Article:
34. The method of claim 32, further comprising:
directing a third airflow into the compartment from the atmosphere substantially simultaneously with the first and second airflows when a pressure of the atmosphere is greater than a pressure in the compartment; and
directing the third airflow from the compartment to the atmosphere substantially simultaneously with the first and second airflows when the pressure of the atmosphere is less than the pressure in the compartment;
wherein directing the first and second airflows comprises respectively directing the first and second airflows through first and second vents disposed in a cover of the ink reservoir; and
wherein directing the third airflow comprises directing the third airflow through a third vent disposed in a wall of the ink reservoir that is opposite the cover.
Description
BACKGROUND

Imaging devices, such as printers, facsimile machines, etc., often employ a print head for printing on a printable medium, such as paper. Ink is usually supplied to the print head from an ink reservoir via a flow passage. In one application, the ink reservoir and print head form a single unit, e.g., a print cartridge, and ink flows from the ink reservoir to the print head via the flow passage during printing. In another example, the ink reservoir and print head are separate, and during printing, ink flows from the ink reservoir to the print head via a flexible duct interconnecting the ink reservoir and the print head. Many print heads, such as used in ink-jet devices, include resistors that vaporize the ink supplied to the print head. This causes the ink to be ejected through orifices of the print head so as to print dots of ink on the printable medium.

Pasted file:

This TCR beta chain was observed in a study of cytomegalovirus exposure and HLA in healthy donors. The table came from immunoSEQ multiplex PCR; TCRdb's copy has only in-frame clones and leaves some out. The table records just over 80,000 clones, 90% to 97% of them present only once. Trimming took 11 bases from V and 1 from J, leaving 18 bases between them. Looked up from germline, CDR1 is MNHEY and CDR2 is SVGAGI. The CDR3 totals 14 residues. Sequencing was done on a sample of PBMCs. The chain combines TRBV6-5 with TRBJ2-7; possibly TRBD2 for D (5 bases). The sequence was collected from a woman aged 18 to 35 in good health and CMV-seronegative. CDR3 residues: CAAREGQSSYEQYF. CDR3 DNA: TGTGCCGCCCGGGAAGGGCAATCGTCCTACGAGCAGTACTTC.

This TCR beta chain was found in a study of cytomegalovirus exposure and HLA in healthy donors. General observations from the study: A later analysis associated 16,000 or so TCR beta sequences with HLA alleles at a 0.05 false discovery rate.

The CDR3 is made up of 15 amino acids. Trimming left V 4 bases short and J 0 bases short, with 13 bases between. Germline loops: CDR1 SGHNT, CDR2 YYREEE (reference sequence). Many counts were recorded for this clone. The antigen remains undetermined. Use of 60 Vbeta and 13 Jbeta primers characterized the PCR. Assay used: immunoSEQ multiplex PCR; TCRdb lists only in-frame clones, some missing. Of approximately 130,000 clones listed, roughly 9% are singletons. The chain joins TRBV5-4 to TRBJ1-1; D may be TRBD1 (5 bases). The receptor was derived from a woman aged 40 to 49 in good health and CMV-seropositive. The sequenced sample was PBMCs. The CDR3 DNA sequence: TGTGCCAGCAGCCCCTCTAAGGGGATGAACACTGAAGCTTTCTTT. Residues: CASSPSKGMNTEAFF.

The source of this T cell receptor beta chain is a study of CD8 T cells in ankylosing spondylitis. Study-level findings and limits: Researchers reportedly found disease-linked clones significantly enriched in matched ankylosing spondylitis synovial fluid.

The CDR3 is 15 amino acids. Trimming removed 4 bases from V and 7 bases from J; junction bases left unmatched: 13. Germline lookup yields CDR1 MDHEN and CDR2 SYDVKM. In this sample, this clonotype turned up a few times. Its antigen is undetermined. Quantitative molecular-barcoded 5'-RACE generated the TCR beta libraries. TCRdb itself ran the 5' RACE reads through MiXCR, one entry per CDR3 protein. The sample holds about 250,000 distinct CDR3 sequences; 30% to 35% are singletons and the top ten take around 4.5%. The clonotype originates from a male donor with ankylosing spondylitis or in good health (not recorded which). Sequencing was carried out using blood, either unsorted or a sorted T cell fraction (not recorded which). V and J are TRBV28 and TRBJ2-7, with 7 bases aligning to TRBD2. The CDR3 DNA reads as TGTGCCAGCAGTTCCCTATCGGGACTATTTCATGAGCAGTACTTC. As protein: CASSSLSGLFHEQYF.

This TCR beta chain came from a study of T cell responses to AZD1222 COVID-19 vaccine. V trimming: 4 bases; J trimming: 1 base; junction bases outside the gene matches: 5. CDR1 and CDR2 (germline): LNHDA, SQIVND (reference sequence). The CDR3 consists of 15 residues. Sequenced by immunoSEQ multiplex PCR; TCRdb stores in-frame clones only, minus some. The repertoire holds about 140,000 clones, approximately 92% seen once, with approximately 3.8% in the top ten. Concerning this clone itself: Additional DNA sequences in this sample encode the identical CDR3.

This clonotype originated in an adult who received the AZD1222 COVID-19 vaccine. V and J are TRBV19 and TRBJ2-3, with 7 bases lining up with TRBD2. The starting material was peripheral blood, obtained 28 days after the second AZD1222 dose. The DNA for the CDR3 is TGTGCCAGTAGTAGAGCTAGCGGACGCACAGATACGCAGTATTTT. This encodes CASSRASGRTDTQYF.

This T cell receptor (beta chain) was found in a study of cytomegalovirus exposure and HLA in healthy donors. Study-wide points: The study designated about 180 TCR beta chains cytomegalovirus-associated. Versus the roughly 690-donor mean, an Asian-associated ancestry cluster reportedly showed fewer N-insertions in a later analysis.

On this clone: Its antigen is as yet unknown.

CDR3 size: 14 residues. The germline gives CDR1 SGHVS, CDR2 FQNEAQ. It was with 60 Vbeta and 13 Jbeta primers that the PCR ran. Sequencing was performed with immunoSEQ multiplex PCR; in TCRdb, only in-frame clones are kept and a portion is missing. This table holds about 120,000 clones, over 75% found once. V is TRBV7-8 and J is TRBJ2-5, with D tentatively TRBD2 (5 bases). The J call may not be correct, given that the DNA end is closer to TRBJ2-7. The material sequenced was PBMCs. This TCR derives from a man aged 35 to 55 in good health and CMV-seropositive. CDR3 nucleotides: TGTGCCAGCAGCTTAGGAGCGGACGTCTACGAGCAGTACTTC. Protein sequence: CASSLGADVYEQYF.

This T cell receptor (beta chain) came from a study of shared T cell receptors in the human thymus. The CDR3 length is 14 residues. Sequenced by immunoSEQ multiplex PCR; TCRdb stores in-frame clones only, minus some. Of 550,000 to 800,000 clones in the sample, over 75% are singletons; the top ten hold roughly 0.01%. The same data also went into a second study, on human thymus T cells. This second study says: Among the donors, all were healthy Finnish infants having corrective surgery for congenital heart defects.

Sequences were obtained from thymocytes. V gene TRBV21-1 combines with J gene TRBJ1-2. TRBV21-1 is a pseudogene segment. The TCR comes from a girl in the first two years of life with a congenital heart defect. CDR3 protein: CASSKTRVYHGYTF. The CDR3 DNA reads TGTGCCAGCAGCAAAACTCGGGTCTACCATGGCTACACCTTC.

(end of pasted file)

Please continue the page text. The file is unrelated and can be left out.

To prevent ink leakage from the reservoir, it is common to exert a force on the ink to retain the ink within the ink reservoir. For example, many ink reservoirs contain a capillary medium, such as foam (or an ink sponge), that is capable of absorbing and retaining ink. The capillarity of the capillary medium exerts a force (capillary force) that draws the ink into the capillary medium, preventing the ink from leaking out of the capillary medium and thus the reservoir. Many ink reservoirs initially contain enough ink to wet the capillary medium up to a percentage of the height of the capillary medium above the bottom of the capillary medium, e.g., @75 to 95 percent, with the remaining upper portion of the capillary medium containing air, for example. Moreover, ink reservoirs often include an air-filled space between the top of the capillary medium and a cover of the ink reservoir.